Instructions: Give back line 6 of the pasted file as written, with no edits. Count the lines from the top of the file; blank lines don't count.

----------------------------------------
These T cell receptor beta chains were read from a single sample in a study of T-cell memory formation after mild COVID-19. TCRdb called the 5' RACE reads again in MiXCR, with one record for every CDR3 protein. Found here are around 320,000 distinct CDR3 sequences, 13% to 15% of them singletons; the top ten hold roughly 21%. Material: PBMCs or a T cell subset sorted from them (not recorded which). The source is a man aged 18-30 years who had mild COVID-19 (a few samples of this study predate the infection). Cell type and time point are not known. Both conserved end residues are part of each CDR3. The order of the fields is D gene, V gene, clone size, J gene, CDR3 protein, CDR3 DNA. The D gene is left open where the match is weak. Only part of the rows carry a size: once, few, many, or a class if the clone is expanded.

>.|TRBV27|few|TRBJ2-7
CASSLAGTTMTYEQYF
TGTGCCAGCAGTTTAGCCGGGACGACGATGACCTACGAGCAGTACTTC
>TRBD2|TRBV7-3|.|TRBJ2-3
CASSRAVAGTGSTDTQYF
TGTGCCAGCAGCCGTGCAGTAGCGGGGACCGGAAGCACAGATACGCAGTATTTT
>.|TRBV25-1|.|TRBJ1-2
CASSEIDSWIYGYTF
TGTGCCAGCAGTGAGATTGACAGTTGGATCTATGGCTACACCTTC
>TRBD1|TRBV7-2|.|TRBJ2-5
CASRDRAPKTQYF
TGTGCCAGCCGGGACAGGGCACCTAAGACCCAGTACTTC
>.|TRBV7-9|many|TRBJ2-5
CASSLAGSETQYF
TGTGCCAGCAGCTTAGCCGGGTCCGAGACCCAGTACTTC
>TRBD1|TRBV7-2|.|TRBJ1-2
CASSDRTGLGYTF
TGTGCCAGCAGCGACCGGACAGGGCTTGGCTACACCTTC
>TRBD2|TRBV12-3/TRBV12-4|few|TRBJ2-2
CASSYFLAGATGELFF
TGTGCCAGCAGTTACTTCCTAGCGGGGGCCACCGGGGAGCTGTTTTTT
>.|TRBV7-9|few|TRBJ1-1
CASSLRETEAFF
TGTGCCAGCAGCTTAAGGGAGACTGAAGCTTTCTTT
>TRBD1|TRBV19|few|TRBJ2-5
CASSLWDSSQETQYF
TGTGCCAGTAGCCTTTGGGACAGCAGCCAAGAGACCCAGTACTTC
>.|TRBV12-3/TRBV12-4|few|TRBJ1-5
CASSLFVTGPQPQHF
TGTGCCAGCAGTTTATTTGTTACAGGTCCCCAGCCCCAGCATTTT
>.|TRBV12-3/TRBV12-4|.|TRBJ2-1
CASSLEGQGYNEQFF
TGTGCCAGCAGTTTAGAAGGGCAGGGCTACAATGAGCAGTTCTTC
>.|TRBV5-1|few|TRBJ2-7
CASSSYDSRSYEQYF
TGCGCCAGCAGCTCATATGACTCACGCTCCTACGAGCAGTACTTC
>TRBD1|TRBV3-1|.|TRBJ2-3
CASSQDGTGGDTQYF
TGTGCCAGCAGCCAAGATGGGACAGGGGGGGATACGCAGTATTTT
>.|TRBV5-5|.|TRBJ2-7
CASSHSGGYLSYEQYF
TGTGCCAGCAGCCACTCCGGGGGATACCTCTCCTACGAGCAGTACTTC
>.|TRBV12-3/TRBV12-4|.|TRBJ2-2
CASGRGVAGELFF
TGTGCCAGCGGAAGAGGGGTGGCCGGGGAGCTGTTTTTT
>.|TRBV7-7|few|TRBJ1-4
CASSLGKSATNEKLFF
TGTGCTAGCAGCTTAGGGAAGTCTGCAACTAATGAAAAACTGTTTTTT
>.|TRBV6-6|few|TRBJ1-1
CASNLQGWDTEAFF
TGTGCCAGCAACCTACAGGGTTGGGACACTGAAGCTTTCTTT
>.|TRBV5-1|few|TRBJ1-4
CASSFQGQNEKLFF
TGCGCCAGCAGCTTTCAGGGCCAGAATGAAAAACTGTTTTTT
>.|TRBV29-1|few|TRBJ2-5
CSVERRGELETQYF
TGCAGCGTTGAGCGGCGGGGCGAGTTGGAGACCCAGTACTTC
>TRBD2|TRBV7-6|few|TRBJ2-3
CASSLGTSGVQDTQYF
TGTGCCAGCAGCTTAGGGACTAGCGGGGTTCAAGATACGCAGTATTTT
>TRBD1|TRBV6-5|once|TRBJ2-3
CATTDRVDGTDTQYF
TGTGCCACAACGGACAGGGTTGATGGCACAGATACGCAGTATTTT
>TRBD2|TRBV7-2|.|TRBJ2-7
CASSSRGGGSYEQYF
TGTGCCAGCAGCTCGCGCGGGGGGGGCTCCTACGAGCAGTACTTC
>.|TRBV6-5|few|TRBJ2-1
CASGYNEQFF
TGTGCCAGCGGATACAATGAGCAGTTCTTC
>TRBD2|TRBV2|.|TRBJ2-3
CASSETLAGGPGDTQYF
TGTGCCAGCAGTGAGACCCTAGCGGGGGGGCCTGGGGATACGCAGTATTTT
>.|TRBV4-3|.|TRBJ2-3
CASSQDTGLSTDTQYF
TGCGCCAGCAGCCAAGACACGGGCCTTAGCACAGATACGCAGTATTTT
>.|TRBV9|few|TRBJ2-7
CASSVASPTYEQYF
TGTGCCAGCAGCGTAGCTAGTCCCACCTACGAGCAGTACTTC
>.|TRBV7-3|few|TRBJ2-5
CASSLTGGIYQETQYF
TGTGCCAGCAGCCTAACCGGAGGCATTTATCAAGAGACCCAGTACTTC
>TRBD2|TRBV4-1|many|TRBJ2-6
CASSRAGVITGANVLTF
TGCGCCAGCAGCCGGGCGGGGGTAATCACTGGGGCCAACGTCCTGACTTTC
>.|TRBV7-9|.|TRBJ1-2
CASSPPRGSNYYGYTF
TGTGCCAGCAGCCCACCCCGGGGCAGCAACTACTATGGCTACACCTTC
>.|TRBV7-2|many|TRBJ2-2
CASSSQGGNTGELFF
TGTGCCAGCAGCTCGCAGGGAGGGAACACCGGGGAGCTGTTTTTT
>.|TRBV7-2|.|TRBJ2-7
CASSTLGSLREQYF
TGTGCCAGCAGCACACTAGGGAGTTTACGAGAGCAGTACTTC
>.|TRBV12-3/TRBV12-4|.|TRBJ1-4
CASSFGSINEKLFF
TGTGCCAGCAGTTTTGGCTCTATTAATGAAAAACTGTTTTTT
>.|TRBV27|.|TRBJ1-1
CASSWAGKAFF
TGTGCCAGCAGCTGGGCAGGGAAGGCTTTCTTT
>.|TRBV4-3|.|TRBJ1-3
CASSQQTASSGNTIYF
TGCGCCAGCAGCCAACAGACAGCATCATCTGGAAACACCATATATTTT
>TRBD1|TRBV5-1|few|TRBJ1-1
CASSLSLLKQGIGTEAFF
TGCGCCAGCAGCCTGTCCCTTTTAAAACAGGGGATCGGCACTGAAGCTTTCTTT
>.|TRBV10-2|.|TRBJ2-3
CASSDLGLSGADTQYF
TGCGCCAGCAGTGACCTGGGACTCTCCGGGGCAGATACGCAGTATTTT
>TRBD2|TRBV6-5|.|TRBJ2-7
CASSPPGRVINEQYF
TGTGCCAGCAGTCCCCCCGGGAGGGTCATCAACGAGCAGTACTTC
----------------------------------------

CASSRAVAGTGSTDTQYF